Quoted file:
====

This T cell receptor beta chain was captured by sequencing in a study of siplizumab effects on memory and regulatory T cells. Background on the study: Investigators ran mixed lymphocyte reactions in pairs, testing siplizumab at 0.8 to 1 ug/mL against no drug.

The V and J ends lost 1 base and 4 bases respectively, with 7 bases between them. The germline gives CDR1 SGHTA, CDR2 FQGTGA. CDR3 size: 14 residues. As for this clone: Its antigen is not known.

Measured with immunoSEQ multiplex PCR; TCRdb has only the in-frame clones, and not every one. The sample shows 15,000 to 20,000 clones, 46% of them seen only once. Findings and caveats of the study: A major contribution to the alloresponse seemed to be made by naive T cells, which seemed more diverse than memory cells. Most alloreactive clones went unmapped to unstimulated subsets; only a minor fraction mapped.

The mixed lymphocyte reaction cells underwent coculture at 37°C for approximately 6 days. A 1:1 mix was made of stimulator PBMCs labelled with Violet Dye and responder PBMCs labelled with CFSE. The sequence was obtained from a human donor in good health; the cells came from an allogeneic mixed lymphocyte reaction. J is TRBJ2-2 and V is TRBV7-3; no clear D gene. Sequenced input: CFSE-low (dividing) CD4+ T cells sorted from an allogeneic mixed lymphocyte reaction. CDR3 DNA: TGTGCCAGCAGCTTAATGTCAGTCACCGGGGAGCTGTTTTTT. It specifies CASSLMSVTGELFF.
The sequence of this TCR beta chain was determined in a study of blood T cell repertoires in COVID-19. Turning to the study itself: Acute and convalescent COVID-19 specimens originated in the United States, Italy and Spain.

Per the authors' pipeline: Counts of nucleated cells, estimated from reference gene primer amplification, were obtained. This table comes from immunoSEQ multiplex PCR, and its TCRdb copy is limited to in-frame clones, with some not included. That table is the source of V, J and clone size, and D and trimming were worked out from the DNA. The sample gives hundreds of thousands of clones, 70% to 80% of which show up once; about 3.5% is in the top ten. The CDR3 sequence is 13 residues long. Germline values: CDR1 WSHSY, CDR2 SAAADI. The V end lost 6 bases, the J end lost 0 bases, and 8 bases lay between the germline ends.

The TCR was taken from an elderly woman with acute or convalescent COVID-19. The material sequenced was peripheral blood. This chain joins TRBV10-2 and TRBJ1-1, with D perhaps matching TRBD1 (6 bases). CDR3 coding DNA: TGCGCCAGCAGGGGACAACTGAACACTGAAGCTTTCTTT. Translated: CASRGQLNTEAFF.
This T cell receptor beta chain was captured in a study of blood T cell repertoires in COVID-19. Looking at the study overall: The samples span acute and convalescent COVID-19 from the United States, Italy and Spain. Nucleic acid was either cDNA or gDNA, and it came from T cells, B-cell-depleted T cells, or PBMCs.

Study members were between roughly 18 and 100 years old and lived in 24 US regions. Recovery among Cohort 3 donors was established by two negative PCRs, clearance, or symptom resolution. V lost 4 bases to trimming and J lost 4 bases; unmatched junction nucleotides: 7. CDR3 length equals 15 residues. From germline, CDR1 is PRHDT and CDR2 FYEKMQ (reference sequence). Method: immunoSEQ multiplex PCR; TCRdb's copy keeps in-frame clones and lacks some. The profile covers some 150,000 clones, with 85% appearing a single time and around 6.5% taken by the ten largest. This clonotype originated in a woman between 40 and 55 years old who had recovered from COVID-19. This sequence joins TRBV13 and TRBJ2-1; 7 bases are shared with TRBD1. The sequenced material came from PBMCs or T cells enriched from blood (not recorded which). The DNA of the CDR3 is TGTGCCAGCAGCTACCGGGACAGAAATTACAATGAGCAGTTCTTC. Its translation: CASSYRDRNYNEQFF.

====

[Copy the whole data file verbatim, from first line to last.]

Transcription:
This T cell receptor beta chain was captured by sequencing in a study of siplizumab effects on memory and regulatory T cells. Background on the study: Investigators ran mixed lymphocyte reactions in pairs, testing siplizumab at 0.8 to 1 ug/mL against no drug.

The V and J ends lost 1 base and 4 bases respectively, with 7 bases between them. The germline gives CDR1 SGHTA, CDR2 FQGTGA. CDR3 size: 14 residues. As for this clone: Its antigen is not known.

Measured with immunoSEQ multiplex PCR; TCRdb has only the in-frame clones, and not every one. The sample shows 15,000 to 20,000 clones, 46% of them seen only once. Findings and caveats of the study: A major contribution to the alloresponse seemed to be made by naive T cells, which seemed more diverse than memory cells. Most alloreactive clones went unmapped to unstimulated subsets; only a minor fraction mapped.

The mixed lymphocyte reaction cells underwent coculture at 37°C for approximately 6 days. A 1:1 mix was made of stimulator PBMCs labelled with Violet Dye and responder PBMCs labelled with CFSE. The sequence was obtained from a human donor in good health; the cells came from an allogeneic mixed lymphocyte reaction. J is TRBJ2-2 and V is TRBV7-3; no clear D gene. Sequenced input: CFSE-low (dividing) CD4+ T cells sorted from an allogeneic mixed lymphocyte reaction. CDR3 DNA: TGTGCCAGCAGCTTAATGTCAGTCACCGGGGAGCTGTTTTTT. It specifies CASSLMSVTGELFF.
The sequence of this TCR beta chain was determined in a study of blood T cell repertoires in COVID-19. Turning to the study itself: Acute and convalescent COVID-19 specimens originated in the United States, Italy and Spain.

Per the authors' pipeline: Counts of nucleated cells, estimated from reference gene primer amplification, were obtained. This table comes from immunoSEQ multiplex PCR, and its TCRdb copy is limited to in-frame clones, with some not included. That table is the source of V, J and clone size, and D and trimming were worked out from the DNA. The sample gives hundreds of thousands of clones, 70% to 80% of which show up once; about 3.5% is in the top ten. The CDR3 sequence is 13 residues long. Germline values: CDR1 WSHSY, CDR2 SAAADI. The V end lost 6 bases, the J end lost 0 bases, and 8 bases lay between the germline ends.

The TCR was taken from an elderly woman with acute or convalescent COVID-19. The material sequenced was peripheral blood. This chain joins TRBV10-2 and TRBJ1-1, with D perhaps matching TRBD1 (6 bases). CDR3 coding DNA: TGCGCCAGCAGGGGACAACTGAACACTGAAGCTTTCTTT. Translated: CASRGQLNTEAFF.
This T cell receptor beta chain was captured in a study of blood T cell repertoires in COVID-19. Looking at the study overall: The samples span acute and convalescent COVID-19 from the United States, Italy and Spain. Nucleic acid was either cDNA or gDNA, and it came from T cells, B-cell-depleted T cells, or PBMCs.

Study members were between roughly 18 and 100 years old and lived in 24 US regions. Recovery among Cohort 3 donors was established by two negative PCRs, clearance, or symptom resolution. V lost 4 bases to trimming and J lost 4 bases; unmatched junction nucleotides: 7. CDR3 length equals 15 residues. From germline, CDR1 is PRHDT and CDR2 FYEKMQ (reference sequence). Method: immunoSEQ multiplex PCR; TCRdb's copy keeps in-frame clones and lacks some. The profile covers some 150,000 clones, with 85% appearing a single time and around 6.5% taken by the ten largest. This clonotype originated in a woman between 40 and 55 years old who had recovered from COVID-19. This sequence joins TRBV13 and TRBJ2-1; 7 bases are shared with TRBD1. The sequenced material came from PBMCs or T cells enriched from blood (not recorded which). The DNA of the CDR3 is TGTGCCAGCAGCTACCGGGACAGAAATTACAATGAGCAGTTCTTC. Its translation: CASSYRDRNYNEQFF.